Natural variability in atmospheric conditions could account for as much as half of the recent decline in Arctic sea ice, according to a new study.
While the masses of ice that float atop the planet have been in steady decline over the past few decades, scientists haven’t been able to say how much of the losses are attributable to human-driven climate change and how much is simply the result of periodic swings in climate conditions. While the scientific consensus is that human activities have had a significant impact, the unpredictable nature of weather patterns has made determining the extent of our culpability problematic.
Divvying Up the Blame
Using a pair of models to look at how weather patterns circulate air through the region and how sea ice behaves, researchers from the University of California, Santa Barbara say that they’ve generated some of the best estimates of how weather patterns and anthropogenic global warming interact to chip away at Arctic ice.
As the first order of business, the researchers eliminated a feedback cycle whereby disappearing sea ice caused changes in temperatures. They then averaged together a number of simulations to rule out random short-term fluctuations in the data and allow longer-term trends to emerge. This gave them a look at how much internal variability played into atmospheric conditions, and how much atmospheric conditions impact sea ice.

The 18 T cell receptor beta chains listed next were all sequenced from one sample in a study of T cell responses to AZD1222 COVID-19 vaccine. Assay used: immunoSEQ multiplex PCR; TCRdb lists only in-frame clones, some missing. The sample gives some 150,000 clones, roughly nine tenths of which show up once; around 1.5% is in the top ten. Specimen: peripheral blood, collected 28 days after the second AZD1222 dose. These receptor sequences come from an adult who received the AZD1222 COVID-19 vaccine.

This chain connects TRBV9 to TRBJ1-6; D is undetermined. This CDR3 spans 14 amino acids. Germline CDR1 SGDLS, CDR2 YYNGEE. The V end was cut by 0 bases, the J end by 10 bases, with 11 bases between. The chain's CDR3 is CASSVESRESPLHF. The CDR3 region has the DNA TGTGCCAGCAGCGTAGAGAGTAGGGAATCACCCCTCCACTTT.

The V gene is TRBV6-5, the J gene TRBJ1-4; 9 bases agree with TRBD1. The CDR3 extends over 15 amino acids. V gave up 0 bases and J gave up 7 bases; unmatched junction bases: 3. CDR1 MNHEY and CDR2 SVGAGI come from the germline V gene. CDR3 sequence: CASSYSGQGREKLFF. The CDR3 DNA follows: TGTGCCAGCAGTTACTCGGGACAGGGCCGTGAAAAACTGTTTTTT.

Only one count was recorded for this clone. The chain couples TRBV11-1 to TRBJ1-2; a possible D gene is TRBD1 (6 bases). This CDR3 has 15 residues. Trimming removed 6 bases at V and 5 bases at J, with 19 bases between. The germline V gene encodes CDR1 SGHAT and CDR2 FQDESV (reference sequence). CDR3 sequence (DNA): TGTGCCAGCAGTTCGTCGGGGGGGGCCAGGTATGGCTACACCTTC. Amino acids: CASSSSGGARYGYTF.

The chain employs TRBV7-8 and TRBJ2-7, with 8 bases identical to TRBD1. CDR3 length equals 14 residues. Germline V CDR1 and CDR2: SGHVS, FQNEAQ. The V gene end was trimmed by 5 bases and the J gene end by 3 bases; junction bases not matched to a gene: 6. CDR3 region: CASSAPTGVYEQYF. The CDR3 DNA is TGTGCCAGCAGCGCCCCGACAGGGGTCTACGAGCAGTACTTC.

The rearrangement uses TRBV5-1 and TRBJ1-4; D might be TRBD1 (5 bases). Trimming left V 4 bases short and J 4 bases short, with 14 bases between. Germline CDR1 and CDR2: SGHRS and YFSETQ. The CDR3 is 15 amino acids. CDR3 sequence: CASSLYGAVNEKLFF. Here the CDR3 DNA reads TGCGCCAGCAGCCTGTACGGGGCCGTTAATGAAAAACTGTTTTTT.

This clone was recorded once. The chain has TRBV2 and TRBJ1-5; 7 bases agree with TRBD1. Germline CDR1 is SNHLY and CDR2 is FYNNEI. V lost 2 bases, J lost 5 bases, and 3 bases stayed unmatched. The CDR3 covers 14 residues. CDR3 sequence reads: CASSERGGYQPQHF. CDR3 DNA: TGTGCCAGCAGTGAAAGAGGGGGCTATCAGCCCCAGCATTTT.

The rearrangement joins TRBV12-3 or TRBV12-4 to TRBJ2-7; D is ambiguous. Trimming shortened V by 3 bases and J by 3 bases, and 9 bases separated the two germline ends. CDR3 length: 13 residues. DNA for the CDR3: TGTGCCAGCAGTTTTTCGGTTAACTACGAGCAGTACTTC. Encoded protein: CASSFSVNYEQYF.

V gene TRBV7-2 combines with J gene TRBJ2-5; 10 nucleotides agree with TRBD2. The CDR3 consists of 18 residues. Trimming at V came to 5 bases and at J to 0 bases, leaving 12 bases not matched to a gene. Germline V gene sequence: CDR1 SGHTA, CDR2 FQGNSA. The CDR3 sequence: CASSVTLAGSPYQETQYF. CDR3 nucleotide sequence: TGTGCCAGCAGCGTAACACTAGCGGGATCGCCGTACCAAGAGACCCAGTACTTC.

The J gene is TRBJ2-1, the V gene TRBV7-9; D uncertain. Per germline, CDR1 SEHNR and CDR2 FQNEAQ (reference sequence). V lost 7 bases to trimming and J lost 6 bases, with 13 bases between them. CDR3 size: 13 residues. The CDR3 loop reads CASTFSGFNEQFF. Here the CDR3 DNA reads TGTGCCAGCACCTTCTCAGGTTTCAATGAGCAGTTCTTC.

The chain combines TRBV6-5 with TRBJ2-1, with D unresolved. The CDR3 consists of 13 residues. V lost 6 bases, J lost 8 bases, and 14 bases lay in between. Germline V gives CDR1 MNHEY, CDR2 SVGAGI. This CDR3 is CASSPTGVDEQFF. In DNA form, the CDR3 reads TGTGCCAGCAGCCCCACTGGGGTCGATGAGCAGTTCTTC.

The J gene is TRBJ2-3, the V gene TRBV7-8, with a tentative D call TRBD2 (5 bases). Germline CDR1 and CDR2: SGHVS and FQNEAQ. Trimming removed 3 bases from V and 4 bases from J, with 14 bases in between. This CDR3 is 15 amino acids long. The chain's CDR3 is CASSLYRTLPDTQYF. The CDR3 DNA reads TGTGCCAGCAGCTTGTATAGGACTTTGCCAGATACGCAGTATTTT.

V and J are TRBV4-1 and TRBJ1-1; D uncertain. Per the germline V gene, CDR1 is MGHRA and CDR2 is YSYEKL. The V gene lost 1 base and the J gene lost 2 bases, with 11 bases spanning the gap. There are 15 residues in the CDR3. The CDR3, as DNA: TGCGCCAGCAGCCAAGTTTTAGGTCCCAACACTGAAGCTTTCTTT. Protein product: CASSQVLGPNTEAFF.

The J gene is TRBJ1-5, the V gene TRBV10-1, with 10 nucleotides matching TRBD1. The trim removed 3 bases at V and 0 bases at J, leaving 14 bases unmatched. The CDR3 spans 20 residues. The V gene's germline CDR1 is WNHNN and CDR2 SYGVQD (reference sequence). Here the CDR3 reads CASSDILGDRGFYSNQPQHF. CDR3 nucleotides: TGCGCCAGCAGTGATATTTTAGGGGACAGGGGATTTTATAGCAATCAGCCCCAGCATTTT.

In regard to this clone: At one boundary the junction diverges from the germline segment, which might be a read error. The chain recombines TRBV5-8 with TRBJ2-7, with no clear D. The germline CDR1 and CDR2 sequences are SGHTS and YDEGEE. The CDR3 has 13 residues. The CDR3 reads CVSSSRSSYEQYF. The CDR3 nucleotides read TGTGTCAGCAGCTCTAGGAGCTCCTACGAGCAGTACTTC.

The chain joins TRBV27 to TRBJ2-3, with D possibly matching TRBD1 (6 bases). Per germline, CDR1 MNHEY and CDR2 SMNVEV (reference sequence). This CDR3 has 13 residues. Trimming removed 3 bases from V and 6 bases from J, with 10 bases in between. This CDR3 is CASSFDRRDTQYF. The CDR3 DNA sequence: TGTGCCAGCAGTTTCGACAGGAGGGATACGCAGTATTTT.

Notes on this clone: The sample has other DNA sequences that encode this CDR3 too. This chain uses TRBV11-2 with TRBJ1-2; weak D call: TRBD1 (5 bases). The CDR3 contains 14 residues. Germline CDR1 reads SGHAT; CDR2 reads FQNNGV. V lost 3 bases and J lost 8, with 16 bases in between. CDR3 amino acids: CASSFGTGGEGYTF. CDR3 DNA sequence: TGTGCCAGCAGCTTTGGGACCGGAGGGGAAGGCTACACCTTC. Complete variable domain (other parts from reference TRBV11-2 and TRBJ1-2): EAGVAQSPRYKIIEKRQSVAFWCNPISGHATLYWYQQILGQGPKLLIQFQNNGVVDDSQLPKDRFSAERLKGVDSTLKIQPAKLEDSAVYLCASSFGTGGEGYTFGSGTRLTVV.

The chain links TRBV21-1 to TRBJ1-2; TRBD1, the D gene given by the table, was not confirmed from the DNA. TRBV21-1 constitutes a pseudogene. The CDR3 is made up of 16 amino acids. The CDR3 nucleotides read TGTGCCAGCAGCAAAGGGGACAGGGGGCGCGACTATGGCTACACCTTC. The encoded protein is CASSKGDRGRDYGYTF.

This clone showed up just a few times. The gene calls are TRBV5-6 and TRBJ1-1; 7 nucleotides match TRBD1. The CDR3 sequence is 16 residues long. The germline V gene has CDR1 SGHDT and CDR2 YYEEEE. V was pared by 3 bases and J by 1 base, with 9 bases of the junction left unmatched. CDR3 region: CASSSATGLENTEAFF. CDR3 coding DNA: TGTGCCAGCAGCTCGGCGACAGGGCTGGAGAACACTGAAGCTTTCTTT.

The results indicated that decade-long changes in atmospheric conditions have had a significant impact on the extent to which sea ice melts. In their paper published Monday in Nature Climate Change, they estimate that anywhere from 30 to 50 percent of the melting is due to natural trends.
Long-term swings in climate conditions are driven mostly by the ocean, where currents and temperature conditions shift slowly, but have far-reaching effects. For example, much of the weather in the Arctic is affected by conditions in the Pacific tropics, the researchers say, so any changes there will propagate northward and alter weather patterns over the North Pole.
Human emissions have played an important role shifting weather conditions as well, and even the researchers most generous estimates pin half of the blame on us. Pushing the planet outside of normal boundaries within a short time period also makes reaching so-called “tipping points” more likely, triggering feedback cycles of ever more intense warming.
The updated estimates will allow researchers to better predict how the Arctic ice pack will look in the future, as well as when we can expect it to disappear completely in the summers. Current estimates put that date around the middle of the century, although those were made without much knowledge of how human and natural factors played into sea ice loss. With this new data, researchers will be able to sketch out a more complete picture of the Arctic’s changing future.